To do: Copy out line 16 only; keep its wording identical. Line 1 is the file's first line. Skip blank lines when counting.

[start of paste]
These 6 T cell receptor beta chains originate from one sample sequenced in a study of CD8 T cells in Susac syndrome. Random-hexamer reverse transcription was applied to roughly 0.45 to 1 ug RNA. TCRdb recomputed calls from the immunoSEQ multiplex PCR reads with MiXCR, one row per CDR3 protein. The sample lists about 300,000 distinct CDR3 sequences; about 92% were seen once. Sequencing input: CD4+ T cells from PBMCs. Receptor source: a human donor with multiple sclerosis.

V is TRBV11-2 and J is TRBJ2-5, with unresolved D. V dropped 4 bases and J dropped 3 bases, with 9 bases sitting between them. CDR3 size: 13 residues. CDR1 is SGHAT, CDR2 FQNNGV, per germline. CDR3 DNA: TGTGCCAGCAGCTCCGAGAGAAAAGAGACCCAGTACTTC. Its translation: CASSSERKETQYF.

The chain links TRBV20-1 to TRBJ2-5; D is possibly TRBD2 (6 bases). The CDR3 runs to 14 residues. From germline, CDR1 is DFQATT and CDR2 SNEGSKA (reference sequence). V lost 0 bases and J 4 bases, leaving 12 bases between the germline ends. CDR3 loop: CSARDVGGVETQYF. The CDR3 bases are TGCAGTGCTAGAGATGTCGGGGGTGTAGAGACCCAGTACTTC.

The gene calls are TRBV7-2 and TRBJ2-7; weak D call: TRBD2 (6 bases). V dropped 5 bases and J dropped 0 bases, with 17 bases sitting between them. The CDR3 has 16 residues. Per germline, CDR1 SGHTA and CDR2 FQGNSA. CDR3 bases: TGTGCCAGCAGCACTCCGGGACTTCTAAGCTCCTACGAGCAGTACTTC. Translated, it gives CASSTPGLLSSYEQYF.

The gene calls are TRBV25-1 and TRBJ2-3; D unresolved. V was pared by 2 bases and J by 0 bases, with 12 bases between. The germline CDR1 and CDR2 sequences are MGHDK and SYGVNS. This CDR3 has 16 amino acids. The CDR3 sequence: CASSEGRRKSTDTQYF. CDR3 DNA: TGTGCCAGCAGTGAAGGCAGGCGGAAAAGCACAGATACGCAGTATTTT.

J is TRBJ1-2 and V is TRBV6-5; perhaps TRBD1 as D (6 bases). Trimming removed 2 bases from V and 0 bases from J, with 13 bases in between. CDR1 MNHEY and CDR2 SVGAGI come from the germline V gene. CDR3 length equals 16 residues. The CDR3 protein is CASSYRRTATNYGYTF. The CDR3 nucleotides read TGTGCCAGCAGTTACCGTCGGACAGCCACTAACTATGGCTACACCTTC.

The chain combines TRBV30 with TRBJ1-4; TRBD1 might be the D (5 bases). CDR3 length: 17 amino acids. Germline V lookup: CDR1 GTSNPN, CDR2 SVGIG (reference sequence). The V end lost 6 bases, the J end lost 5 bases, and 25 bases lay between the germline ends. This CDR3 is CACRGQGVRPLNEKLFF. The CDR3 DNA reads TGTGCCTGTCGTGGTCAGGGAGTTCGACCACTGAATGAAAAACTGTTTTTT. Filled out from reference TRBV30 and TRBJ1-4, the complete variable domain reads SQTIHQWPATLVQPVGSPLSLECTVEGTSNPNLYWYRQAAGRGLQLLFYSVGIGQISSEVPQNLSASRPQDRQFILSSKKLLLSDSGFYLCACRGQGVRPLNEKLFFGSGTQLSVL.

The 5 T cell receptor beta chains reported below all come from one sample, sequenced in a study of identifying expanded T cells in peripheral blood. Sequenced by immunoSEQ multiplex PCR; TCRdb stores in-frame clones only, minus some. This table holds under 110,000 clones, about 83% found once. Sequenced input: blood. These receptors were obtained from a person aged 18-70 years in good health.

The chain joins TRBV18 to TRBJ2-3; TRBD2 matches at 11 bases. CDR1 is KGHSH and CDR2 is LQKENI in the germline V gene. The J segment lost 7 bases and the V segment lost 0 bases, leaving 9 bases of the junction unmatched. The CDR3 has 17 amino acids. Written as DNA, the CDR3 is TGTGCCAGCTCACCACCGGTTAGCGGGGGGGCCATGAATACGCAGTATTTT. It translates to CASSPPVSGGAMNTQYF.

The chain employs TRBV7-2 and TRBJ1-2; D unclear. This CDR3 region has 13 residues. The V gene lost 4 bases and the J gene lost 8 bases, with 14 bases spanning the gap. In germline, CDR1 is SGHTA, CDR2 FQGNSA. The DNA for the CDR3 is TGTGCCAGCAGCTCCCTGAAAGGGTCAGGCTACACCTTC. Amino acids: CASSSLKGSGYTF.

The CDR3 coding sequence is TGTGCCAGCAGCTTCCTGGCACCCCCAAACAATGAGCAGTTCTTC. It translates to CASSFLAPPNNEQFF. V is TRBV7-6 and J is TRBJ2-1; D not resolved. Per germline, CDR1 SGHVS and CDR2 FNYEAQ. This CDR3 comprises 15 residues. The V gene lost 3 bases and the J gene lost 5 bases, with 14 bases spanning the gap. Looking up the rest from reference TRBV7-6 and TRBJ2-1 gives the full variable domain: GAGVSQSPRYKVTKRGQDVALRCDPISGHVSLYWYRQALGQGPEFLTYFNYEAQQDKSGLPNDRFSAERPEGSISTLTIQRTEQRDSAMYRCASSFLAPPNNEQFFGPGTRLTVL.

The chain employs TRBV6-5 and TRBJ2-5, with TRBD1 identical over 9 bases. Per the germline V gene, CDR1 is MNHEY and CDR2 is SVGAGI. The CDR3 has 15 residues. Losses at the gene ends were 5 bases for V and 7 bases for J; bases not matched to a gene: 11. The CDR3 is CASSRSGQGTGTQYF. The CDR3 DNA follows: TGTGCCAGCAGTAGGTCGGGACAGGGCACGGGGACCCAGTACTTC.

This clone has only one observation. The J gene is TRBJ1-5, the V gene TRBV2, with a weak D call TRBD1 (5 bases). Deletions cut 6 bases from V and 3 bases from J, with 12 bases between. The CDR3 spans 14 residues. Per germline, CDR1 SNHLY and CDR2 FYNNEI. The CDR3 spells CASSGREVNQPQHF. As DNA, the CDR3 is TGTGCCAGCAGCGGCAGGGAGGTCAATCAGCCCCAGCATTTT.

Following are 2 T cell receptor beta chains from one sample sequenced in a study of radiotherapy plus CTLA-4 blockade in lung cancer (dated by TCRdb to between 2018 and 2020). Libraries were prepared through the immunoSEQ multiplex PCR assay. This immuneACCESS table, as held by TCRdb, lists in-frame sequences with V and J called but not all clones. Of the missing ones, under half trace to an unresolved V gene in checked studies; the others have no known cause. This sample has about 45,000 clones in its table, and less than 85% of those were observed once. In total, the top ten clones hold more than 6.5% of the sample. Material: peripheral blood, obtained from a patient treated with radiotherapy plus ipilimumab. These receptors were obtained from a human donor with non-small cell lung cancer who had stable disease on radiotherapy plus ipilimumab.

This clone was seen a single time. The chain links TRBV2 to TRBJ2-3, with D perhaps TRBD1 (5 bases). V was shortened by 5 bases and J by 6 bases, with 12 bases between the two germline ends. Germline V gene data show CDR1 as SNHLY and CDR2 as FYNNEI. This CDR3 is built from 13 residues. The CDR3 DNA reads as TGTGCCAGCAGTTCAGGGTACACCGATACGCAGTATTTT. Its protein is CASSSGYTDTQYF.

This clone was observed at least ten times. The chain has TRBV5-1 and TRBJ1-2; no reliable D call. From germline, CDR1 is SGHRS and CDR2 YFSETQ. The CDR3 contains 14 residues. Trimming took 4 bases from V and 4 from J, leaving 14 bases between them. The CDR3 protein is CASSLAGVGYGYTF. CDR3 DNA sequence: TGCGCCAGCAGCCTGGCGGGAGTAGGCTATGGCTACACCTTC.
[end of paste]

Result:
This clone was observed at least ten times. The chain has TRBV5-1 and TRBJ1-2; no reliable D call. From germline, CDR1 is SGHRS and CDR2 YFSETQ. The CDR3 contains 14 residues. Trimming took 4 bases from V and 4 from J, leaving 14 bases between them. The CDR3 protein is CASSLAGVGYGYTF. CDR3 DNA sequence: TGCGCCAGCAGCCTGGCGGGAGTAGGCTATGGCTACACCTTC.